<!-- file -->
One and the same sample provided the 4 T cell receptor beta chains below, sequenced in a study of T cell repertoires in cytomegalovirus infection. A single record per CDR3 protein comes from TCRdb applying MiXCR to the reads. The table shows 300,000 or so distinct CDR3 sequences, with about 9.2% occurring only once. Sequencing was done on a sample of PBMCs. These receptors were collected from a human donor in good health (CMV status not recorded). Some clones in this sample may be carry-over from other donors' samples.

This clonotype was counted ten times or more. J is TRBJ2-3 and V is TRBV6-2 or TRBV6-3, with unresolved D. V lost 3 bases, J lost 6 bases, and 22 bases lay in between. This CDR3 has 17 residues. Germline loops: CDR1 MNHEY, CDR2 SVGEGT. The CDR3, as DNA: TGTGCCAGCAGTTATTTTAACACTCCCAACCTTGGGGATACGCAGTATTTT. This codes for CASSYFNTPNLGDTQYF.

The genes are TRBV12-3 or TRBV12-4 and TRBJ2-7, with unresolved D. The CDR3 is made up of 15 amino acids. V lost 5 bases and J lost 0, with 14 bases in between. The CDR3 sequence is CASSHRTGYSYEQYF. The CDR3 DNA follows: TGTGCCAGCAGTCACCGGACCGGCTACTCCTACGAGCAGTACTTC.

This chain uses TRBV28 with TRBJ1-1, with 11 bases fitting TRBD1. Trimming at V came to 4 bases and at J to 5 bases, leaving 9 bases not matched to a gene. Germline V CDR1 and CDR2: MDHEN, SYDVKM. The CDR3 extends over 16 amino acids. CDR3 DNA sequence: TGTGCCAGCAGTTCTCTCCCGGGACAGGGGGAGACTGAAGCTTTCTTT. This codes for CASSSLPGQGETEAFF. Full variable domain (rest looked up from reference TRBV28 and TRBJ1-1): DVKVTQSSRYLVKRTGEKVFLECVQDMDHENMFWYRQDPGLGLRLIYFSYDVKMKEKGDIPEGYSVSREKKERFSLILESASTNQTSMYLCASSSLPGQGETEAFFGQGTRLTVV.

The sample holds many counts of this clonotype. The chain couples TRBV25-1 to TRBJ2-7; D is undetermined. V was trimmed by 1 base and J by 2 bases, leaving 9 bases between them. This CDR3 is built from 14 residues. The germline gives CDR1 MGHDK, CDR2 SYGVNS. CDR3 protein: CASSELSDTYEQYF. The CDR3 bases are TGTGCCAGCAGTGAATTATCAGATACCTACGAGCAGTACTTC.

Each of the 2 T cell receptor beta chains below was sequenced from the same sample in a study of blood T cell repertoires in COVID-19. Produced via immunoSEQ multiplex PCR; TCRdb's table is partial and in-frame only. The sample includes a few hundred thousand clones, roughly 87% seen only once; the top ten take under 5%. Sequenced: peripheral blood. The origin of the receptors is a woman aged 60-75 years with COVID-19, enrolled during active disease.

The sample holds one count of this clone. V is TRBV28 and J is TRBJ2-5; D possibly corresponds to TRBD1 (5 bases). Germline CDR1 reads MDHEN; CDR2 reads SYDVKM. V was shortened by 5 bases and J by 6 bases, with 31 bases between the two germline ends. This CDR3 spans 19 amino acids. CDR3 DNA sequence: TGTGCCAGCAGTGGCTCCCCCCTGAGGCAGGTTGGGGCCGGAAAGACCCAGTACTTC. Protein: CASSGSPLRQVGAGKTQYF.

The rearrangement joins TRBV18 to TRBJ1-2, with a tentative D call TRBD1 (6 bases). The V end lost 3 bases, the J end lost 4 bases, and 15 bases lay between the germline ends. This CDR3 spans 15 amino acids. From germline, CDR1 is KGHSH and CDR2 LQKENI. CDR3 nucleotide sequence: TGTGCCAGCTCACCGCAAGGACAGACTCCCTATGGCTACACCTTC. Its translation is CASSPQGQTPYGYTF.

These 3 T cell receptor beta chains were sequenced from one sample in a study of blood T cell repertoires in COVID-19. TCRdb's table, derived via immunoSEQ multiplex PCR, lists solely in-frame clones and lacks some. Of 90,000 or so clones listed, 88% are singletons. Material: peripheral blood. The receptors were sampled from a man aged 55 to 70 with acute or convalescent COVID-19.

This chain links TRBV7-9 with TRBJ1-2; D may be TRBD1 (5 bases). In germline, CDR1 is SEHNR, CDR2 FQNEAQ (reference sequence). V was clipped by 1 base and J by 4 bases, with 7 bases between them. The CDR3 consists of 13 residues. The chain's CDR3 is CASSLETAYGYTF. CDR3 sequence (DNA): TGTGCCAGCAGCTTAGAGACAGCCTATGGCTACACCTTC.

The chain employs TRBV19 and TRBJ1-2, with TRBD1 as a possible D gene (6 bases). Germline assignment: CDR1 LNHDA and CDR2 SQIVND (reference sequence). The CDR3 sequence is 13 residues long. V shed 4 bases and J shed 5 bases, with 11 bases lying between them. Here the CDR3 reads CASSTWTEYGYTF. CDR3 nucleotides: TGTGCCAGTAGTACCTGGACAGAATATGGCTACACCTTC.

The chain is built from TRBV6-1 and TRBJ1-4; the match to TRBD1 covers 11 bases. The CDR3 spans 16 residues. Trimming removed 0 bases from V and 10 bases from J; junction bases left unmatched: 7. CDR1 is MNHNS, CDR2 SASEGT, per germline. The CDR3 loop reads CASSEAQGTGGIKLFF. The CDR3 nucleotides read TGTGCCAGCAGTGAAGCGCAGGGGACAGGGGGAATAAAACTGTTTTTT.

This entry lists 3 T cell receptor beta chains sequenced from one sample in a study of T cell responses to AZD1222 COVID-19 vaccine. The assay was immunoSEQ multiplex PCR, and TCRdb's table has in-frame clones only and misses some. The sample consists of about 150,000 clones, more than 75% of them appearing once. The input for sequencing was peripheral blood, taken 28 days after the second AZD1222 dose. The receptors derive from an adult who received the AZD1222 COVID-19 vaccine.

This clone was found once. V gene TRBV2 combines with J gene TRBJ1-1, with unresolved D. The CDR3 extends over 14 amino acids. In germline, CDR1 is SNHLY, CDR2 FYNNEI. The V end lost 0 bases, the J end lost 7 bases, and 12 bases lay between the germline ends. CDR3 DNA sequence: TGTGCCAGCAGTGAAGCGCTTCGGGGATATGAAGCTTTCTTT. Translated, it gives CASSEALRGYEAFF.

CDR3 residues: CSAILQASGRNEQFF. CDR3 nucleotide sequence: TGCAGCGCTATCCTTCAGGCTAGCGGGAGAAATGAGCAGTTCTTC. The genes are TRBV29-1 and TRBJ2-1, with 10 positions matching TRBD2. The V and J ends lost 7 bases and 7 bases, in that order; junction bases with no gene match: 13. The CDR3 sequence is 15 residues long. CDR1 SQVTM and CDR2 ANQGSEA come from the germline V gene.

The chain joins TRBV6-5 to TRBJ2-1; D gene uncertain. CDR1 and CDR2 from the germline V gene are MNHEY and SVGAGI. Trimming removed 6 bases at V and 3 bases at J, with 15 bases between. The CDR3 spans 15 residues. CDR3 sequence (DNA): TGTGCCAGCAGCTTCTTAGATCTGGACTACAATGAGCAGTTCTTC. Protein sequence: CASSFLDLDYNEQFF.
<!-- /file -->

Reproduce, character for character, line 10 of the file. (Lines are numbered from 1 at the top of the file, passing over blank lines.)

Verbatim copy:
This chain links TRBV7-9 with TRBJ1-2; D may be TRBD1 (5 bases). In germline, CDR1 is SEHNR, CDR2 FQNEAQ (reference sequence). V was clipped by 1 base and J by 4 bases, with 7 bases between them. The CDR3 consists of 13 residues. The chain's CDR3 is CASSLETAYGYTF. CDR3 sequence (DNA): TGTGCCAGCAGCTTAGAGACAGCCTATGGCTACACCTTC.